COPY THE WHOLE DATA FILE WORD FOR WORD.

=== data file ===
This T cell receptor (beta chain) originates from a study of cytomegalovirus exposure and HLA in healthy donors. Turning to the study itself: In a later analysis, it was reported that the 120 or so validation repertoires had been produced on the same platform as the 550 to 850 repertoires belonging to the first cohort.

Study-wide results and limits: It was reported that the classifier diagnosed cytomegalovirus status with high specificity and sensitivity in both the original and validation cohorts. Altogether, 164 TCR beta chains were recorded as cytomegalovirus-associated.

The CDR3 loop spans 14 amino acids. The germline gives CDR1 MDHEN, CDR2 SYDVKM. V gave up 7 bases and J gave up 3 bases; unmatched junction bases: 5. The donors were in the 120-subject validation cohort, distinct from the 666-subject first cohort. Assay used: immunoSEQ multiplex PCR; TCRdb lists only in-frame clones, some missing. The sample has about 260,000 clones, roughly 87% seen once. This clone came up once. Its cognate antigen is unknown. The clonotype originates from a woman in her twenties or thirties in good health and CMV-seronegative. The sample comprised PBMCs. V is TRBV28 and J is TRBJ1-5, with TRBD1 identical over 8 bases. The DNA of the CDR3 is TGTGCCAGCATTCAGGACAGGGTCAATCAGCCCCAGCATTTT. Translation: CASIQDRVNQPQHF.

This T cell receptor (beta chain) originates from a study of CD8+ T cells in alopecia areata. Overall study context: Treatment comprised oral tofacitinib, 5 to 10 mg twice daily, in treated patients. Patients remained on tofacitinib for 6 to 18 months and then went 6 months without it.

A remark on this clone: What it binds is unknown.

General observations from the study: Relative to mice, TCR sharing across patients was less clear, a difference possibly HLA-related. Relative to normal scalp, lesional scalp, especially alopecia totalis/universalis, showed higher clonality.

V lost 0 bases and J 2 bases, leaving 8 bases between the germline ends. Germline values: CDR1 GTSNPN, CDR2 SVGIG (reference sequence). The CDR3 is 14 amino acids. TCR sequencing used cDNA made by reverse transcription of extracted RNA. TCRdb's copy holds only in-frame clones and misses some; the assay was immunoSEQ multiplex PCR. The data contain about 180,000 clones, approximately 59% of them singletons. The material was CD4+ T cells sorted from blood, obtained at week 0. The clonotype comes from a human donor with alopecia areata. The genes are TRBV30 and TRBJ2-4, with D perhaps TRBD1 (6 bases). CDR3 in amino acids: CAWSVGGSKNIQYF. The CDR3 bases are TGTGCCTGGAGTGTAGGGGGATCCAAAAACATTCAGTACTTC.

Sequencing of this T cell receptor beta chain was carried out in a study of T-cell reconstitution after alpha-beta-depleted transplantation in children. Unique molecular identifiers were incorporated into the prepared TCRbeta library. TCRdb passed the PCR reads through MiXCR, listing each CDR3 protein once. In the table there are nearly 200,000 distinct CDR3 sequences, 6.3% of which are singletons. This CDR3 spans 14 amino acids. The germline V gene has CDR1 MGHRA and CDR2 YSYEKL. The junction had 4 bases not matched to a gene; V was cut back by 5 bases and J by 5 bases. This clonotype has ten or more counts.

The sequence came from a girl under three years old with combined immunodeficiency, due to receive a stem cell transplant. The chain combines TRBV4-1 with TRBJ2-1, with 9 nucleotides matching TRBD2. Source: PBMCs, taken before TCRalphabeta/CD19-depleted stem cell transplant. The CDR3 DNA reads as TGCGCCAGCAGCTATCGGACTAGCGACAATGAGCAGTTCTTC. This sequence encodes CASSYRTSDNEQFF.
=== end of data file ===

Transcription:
This T cell receptor (beta chain) originates from a study of cytomegalovirus exposure and HLA in healthy donors. Turning to the study itself: In a later analysis, it was reported that the 120 or so validation repertoires had been produced on the same platform as the 550 to 850 repertoires belonging to the first cohort.

Study-wide results and limits: It was reported that the classifier diagnosed cytomegalovirus status with high specificity and sensitivity in both the original and validation cohorts. Altogether, 164 TCR beta chains were recorded as cytomegalovirus-associated.

The CDR3 loop spans 14 amino acids. The germline gives CDR1 MDHEN, CDR2 SYDVKM. V gave up 7 bases and J gave up 3 bases; unmatched junction bases: 5. The donors were in the 120-subject validation cohort, distinct from the 666-subject first cohort. Assay used: immunoSEQ multiplex PCR; TCRdb lists only in-frame clones, some missing. The sample has about 260,000 clones, roughly 87% seen once. This clone came up once. Its cognate antigen is unknown. The clonotype originates from a woman in her twenties or thirties in good health and CMV-seronegative. The sample comprised PBMCs. V is TRBV28 and J is TRBJ1-5, with TRBD1 identical over 8 bases. The DNA of the CDR3 is TGTGCCAGCATTCAGGACAGGGTCAATCAGCCCCAGCATTTT. Translation: CASIQDRVNQPQHF.

This T cell receptor (beta chain) originates from a study of CD8+ T cells in alopecia areata. Overall study context: Treatment comprised oral tofacitinib, 5 to 10 mg twice daily, in treated patients. Patients remained on tofacitinib for 6 to 18 months and then went 6 months without it.

A remark on this clone: What it binds is unknown.

General observations from the study: Relative to mice, TCR sharing across patients was less clear, a difference possibly HLA-related. Relative to normal scalp, lesional scalp, especially alopecia totalis/universalis, showed higher clonality.

V lost 0 bases and J 2 bases, leaving 8 bases between the germline ends. Germline values: CDR1 GTSNPN, CDR2 SVGIG (reference sequence). The CDR3 is 14 amino acids. TCR sequencing used cDNA made by reverse transcription of extracted RNA. TCRdb's copy holds only in-frame clones and misses some; the assay was immunoSEQ multiplex PCR. The data contain about 180,000 clones, approximately 59% of them singletons. The material was CD4+ T cells sorted from blood, obtained at week 0. The clonotype comes from a human donor with alopecia areata. The genes are TRBV30 and TRBJ2-4, with D perhaps TRBD1 (6 bases). CDR3 in amino acids: CAWSVGGSKNIQYF. The CDR3 bases are TGTGCCTGGAGTGTAGGGGGATCCAAAAACATTCAGTACTTC.

Sequencing of this T cell receptor beta chain was carried out in a study of T-cell reconstitution after alpha-beta-depleted transplantation in children. Unique molecular identifiers were incorporated into the prepared TCRbeta library. TCRdb passed the PCR reads through MiXCR, listing each CDR3 protein once. In the table there are nearly 200,000 distinct CDR3 sequences, 6.3% of which are singletons. This CDR3 spans 14 amino acids. The germline V gene has CDR1 MGHRA and CDR2 YSYEKL. The junction had 4 bases not matched to a gene; V was cut back by 5 bases and J by 5 bases. This clonotype has ten or more counts.

The sequence came from a girl under three years old with combined immunodeficiency, due to receive a stem cell transplant. The chain combines TRBV4-1 with TRBJ2-1, with 9 nucleotides matching TRBD2. Source: PBMCs, taken before TCRalphabeta/CD19-depleted stem cell transplant. The CDR3 DNA reads as TGCGCCAGCAGCTATCGGACTAGCGACAATGAGCAGTTCTTC. This sequence encodes CASSYRTSDNEQFF.